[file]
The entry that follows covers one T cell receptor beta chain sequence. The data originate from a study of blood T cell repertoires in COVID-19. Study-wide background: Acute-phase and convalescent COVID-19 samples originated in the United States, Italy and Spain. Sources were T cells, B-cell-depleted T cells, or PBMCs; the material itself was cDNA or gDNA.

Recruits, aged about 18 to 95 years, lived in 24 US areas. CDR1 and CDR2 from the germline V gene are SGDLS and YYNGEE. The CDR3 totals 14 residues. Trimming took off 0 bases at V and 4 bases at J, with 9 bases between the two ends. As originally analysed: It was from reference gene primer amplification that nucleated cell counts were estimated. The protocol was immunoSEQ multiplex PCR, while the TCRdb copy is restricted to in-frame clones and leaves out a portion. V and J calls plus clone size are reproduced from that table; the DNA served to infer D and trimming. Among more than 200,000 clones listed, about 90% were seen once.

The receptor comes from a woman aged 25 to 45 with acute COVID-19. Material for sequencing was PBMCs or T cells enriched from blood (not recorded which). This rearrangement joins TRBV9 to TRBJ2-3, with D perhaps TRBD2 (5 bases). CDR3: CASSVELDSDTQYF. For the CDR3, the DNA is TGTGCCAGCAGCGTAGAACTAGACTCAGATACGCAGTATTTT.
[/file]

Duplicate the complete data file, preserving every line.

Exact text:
The entry that follows covers one T cell receptor beta chain sequence. The data originate from a study of blood T cell repertoires in COVID-19. Study-wide background: Acute-phase and convalescent COVID-19 samples originated in the United States, Italy and Spain. Sources were T cells, B-cell-depleted T cells, or PBMCs; the material itself was cDNA or gDNA.

Recruits, aged about 18 to 95 years, lived in 24 US areas. CDR1 and CDR2 from the germline V gene are SGDLS and YYNGEE. The CDR3 totals 14 residues. Trimming took off 0 bases at V and 4 bases at J, with 9 bases between the two ends. As originally analysed: It was from reference gene primer amplification that nucleated cell counts were estimated. The protocol was immunoSEQ multiplex PCR, while the TCRdb copy is restricted to in-frame clones and leaves out a portion. V and J calls plus clone size are reproduced from that table; the DNA served to infer D and trimming. Among more than 200,000 clones listed, about 90% were seen once.

The receptor comes from a woman aged 25 to 45 with acute COVID-19. Material for sequencing was PBMCs or T cells enriched from blood (not recorded which). This rearrangement joins TRBV9 to TRBJ2-3, with D perhaps TRBD2 (5 bases). CDR3: CASSVELDSDTQYF. For the CDR3, the DNA is TGTGCCAGCAGCGTAGAACTAGACTCAGATACGCAGTATTTT.